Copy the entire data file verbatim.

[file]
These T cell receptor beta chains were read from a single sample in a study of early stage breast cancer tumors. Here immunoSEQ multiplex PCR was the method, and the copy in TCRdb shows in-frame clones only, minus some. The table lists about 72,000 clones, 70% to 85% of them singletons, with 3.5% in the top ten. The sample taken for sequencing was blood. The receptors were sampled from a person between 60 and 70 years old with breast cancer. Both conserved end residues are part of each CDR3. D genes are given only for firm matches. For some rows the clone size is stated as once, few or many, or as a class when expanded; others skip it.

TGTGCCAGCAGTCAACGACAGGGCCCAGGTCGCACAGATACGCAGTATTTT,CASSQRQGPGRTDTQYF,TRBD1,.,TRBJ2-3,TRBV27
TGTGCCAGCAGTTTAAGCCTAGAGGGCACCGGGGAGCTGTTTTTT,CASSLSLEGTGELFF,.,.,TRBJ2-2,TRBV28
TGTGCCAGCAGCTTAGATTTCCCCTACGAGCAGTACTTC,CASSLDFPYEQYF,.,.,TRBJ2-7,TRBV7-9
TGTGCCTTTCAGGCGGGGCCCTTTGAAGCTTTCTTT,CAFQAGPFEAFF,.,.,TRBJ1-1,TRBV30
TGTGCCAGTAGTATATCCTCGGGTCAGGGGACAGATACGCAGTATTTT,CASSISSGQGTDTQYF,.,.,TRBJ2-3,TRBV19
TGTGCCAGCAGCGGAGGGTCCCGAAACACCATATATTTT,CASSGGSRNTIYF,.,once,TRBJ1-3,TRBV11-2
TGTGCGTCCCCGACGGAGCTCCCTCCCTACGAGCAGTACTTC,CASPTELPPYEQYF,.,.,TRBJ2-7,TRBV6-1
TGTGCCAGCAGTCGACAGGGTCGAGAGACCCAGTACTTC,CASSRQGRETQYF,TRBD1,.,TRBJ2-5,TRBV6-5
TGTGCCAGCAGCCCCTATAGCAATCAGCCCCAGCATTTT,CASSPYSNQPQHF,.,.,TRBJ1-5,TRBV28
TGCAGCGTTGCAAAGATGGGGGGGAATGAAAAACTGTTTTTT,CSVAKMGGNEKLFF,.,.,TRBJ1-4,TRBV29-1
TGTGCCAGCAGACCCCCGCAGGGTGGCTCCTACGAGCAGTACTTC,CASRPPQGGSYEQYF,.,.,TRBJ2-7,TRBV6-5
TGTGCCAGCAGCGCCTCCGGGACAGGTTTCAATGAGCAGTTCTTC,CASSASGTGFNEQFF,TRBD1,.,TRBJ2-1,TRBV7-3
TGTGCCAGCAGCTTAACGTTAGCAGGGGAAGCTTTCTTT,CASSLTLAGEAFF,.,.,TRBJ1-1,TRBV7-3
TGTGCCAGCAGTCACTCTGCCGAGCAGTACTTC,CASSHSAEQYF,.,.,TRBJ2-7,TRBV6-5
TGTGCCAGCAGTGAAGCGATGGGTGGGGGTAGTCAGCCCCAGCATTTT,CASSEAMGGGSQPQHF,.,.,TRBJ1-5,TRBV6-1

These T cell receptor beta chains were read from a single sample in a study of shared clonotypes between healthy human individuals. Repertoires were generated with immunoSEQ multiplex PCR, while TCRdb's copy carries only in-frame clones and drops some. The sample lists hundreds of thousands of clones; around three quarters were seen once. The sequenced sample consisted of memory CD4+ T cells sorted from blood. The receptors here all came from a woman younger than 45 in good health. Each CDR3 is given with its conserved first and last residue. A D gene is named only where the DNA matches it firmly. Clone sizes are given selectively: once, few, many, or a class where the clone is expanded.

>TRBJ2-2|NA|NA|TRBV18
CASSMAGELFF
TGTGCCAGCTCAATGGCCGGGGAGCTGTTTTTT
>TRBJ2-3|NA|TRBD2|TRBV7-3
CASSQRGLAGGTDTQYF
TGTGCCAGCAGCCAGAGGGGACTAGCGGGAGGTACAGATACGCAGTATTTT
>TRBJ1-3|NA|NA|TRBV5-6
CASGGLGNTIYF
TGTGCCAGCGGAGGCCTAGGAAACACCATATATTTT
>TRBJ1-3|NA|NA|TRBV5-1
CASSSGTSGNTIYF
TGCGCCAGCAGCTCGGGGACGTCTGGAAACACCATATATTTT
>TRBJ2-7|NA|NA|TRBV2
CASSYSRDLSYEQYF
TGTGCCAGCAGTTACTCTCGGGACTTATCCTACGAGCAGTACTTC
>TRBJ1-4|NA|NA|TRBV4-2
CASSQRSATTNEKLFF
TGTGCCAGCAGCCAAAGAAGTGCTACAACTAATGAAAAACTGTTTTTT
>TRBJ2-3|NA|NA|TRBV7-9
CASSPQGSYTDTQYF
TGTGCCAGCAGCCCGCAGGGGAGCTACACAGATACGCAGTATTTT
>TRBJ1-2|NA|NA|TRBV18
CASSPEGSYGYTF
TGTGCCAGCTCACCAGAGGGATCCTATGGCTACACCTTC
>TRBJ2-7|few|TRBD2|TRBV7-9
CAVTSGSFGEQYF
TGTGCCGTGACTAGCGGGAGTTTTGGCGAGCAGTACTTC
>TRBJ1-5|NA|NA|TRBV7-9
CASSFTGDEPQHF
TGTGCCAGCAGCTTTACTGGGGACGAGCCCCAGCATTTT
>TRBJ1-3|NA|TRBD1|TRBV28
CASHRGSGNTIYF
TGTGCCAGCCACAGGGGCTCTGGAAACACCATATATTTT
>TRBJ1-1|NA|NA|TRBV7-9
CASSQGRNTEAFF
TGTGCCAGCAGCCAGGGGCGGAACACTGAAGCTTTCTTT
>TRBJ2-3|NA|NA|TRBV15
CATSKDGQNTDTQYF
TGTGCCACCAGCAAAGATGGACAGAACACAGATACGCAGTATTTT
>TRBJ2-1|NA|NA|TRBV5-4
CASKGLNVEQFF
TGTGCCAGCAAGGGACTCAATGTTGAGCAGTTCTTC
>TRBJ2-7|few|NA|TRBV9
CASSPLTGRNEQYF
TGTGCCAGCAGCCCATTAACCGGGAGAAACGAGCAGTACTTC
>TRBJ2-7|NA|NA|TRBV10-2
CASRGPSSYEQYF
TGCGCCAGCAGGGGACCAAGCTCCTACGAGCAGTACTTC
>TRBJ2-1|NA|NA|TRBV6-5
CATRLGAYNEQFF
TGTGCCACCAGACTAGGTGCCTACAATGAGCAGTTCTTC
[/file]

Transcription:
These T cell receptor beta chains were read from a single sample in a study of early stage breast cancer tumors. Here immunoSEQ multiplex PCR was the method, and the copy in TCRdb shows in-frame clones only, minus some. The table lists about 72,000 clones, 70% to 85% of them singletons, with 3.5% in the top ten. The sample taken for sequencing was blood. The receptors were sampled from a person between 60 and 70 years old with breast cancer. Both conserved end residues are part of each CDR3. D genes are given only for firm matches. For some rows the clone size is stated as once, few or many, or as a class when expanded; others skip it.

TGTGCCAGCAGTCAACGACAGGGCCCAGGTCGCACAGATACGCAGTATTTT,CASSQRQGPGRTDTQYF,TRBD1,.,TRBJ2-3,TRBV27
TGTGCCAGCAGTTTAAGCCTAGAGGGCACCGGGGAGCTGTTTTTT,CASSLSLEGTGELFF,.,.,TRBJ2-2,TRBV28
TGTGCCAGCAGCTTAGATTTCCCCTACGAGCAGTACTTC,CASSLDFPYEQYF,.,.,TRBJ2-7,TRBV7-9
TGTGCCTTTCAGGCGGGGCCCTTTGAAGCTTTCTTT,CAFQAGPFEAFF,.,.,TRBJ1-1,TRBV30
TGTGCCAGTAGTATATCCTCGGGTCAGGGGACAGATACGCAGTATTTT,CASSISSGQGTDTQYF,.,.,TRBJ2-3,TRBV19
TGTGCCAGCAGCGGAGGGTCCCGAAACACCATATATTTT,CASSGGSRNTIYF,.,once,TRBJ1-3,TRBV11-2
TGTGCGTCCCCGACGGAGCTCCCTCCCTACGAGCAGTACTTC,CASPTELPPYEQYF,.,.,TRBJ2-7,TRBV6-1
TGTGCCAGCAGTCGACAGGGTCGAGAGACCCAGTACTTC,CASSRQGRETQYF,TRBD1,.,TRBJ2-5,TRBV6-5
TGTGCCAGCAGCCCCTATAGCAATCAGCCCCAGCATTTT,CASSPYSNQPQHF,.,.,TRBJ1-5,TRBV28
TGCAGCGTTGCAAAGATGGGGGGGAATGAAAAACTGTTTTTT,CSVAKMGGNEKLFF,.,.,TRBJ1-4,TRBV29-1
TGTGCCAGCAGACCCCCGCAGGGTGGCTCCTACGAGCAGTACTTC,CASRPPQGGSYEQYF,.,.,TRBJ2-7,TRBV6-5
TGTGCCAGCAGCGCCTCCGGGACAGGTTTCAATGAGCAGTTCTTC,CASSASGTGFNEQFF,TRBD1,.,TRBJ2-1,TRBV7-3
TGTGCCAGCAGCTTAACGTTAGCAGGGGAAGCTTTCTTT,CASSLTLAGEAFF,.,.,TRBJ1-1,TRBV7-3
TGTGCCAGCAGTCACTCTGCCGAGCAGTACTTC,CASSHSAEQYF,.,.,TRBJ2-7,TRBV6-5
TGTGCCAGCAGTGAAGCGATGGGTGGGGGTAGTCAGCCCCAGCATTTT,CASSEAMGGGSQPQHF,.,.,TRBJ1-5,TRBV6-1

These T cell receptor beta chains were read from a single sample in a study of shared clonotypes between healthy human individuals. Repertoires were generated with immunoSEQ multiplex PCR, while TCRdb's copy carries only in-frame clones and drops some. The sample lists hundreds of thousands of clones; around three quarters were seen once. The sequenced sample consisted of memory CD4+ T cells sorted from blood. The receptors here all came from a woman younger than 45 in good health. Each CDR3 is given with its conserved first and last residue. A D gene is named only where the DNA matches it firmly. Clone sizes are given selectively: once, few, many, or a class where the clone is expanded.

>TRBJ2-2|NA|NA|TRBV18
CASSMAGELFF
TGTGCCAGCTCAATGGCCGGGGAGCTGTTTTTT
>TRBJ2-3|NA|TRBD2|TRBV7-3
CASSQRGLAGGTDTQYF
TGTGCCAGCAGCCAGAGGGGACTAGCGGGAGGTACAGATACGCAGTATTTT
>TRBJ1-3|NA|NA|TRBV5-6
CASGGLGNTIYF
TGTGCCAGCGGAGGCCTAGGAAACACCATATATTTT
>TRBJ1-3|NA|NA|TRBV5-1
CASSSGTSGNTIYF
TGCGCCAGCAGCTCGGGGACGTCTGGAAACACCATATATTTT
>TRBJ2-7|NA|NA|TRBV2
CASSYSRDLSYEQYF
TGTGCCAGCAGTTACTCTCGGGACTTATCCTACGAGCAGTACTTC
>TRBJ1-4|NA|NA|TRBV4-2
CASSQRSATTNEKLFF
TGTGCCAGCAGCCAAAGAAGTGCTACAACTAATGAAAAACTGTTTTTT
>TRBJ2-3|NA|NA|TRBV7-9
CASSPQGSYTDTQYF
TGTGCCAGCAGCCCGCAGGGGAGCTACACAGATACGCAGTATTTT
>TRBJ1-2|NA|NA|TRBV18
CASSPEGSYGYTF
TGTGCCAGCTCACCAGAGGGATCCTATGGCTACACCTTC
>TRBJ2-7|few|TRBD2|TRBV7-9
CAVTSGSFGEQYF
TGTGCCGTGACTAGCGGGAGTTTTGGCGAGCAGTACTTC
>TRBJ1-5|NA|NA|TRBV7-9
CASSFTGDEPQHF
TGTGCCAGCAGCTTTACTGGGGACGAGCCCCAGCATTTT
>TRBJ1-3|NA|TRBD1|TRBV28
CASHRGSGNTIYF
TGTGCCAGCCACAGGGGCTCTGGAAACACCATATATTTT
>TRBJ1-1|NA|NA|TRBV7-9
CASSQGRNTEAFF
TGTGCCAGCAGCCAGGGGCGGAACACTGAAGCTTTCTTT
>TRBJ2-3|NA|NA|TRBV15
CATSKDGQNTDTQYF
TGTGCCACCAGCAAAGATGGACAGAACACAGATACGCAGTATTTT
>TRBJ2-1|NA|NA|TRBV5-4
CASKGLNVEQFF
TGTGCCAGCAAGGGACTCAATGTTGAGCAGTTCTTC
>TRBJ2-7|few|NA|TRBV9
CASSPLTGRNEQYF
TGTGCCAGCAGCCCATTAACCGGGAGAAACGAGCAGTACTTC
>TRBJ2-7|NA|NA|TRBV10-2
CASRGPSSYEQYF
TGCGCCAGCAGGGGACCAAGCTCCTACGAGCAGTACTTC
>TRBJ2-1|NA|NA|TRBV6-5
CATRLGAYNEQFF
TGTGCCACCAGACTAGGTGCCTACAATGAGCAGTTCTTC